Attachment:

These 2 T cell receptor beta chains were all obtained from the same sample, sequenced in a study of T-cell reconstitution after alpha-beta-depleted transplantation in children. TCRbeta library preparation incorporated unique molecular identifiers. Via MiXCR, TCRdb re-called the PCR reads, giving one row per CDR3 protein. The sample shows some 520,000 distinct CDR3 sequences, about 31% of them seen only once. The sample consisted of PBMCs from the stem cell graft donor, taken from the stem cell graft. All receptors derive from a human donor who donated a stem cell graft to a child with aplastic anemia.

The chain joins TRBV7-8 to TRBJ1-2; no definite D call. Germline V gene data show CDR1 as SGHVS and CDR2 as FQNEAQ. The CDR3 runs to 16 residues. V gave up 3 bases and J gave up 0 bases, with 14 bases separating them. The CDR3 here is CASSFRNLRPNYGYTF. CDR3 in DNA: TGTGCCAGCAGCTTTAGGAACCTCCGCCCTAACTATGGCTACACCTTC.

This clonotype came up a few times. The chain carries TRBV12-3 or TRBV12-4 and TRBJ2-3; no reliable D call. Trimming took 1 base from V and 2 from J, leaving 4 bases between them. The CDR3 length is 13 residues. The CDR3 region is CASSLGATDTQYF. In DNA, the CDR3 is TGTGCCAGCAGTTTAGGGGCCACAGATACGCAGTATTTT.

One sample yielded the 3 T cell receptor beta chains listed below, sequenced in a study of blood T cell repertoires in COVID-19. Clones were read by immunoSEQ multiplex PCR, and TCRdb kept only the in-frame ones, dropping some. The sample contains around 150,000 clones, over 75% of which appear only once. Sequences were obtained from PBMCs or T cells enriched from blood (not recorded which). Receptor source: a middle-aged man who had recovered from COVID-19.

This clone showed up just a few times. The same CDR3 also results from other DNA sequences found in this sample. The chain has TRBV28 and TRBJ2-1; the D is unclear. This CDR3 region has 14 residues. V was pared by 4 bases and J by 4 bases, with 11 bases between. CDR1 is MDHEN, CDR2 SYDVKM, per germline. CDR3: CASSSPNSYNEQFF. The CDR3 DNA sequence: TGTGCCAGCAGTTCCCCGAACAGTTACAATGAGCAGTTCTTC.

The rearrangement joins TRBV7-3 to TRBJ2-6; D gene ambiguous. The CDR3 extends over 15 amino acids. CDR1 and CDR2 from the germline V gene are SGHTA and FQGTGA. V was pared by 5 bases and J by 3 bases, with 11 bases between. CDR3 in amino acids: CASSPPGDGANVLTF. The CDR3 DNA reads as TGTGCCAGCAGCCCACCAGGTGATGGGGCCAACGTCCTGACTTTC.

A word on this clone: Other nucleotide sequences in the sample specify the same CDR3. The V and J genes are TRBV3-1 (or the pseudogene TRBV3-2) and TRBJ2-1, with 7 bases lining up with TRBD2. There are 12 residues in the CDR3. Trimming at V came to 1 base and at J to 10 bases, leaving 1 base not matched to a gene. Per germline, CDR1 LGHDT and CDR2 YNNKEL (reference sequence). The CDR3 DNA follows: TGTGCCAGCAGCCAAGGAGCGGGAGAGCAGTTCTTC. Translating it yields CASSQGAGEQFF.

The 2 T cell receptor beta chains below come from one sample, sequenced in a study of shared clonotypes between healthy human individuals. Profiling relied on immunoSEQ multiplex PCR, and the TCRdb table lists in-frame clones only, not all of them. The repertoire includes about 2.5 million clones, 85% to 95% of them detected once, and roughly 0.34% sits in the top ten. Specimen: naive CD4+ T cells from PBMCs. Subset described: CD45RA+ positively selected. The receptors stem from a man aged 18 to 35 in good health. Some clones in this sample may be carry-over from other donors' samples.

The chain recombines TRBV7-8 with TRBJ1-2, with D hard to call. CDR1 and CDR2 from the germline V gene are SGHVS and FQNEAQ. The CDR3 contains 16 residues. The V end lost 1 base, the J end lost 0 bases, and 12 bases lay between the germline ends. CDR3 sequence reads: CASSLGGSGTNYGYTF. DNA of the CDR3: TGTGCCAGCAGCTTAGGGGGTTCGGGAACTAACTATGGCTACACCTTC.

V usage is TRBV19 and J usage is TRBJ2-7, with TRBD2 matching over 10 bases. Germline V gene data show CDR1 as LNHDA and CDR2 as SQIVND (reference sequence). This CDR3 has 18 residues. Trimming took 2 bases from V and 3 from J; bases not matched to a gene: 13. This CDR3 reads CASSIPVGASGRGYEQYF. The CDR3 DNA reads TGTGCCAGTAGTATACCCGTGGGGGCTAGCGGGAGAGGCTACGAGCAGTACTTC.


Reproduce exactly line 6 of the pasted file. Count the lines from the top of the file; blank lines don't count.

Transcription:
The rearrangement joins TRBV7-3 to TRBJ2-6; D gene ambiguous. The CDR3 extends over 15 amino acids. CDR1 and CDR2 from the germline V gene are SGHTA and FQGTGA. V was pared by 5 bases and J by 3 bases, with 11 bases between. CDR3 in amino acids: CASSPPGDGANVLTF. The CDR3 DNA reads as TGTGCCAGCAGCCCACCAGGTGATGGGGCCAACGTCCTGACTTTC.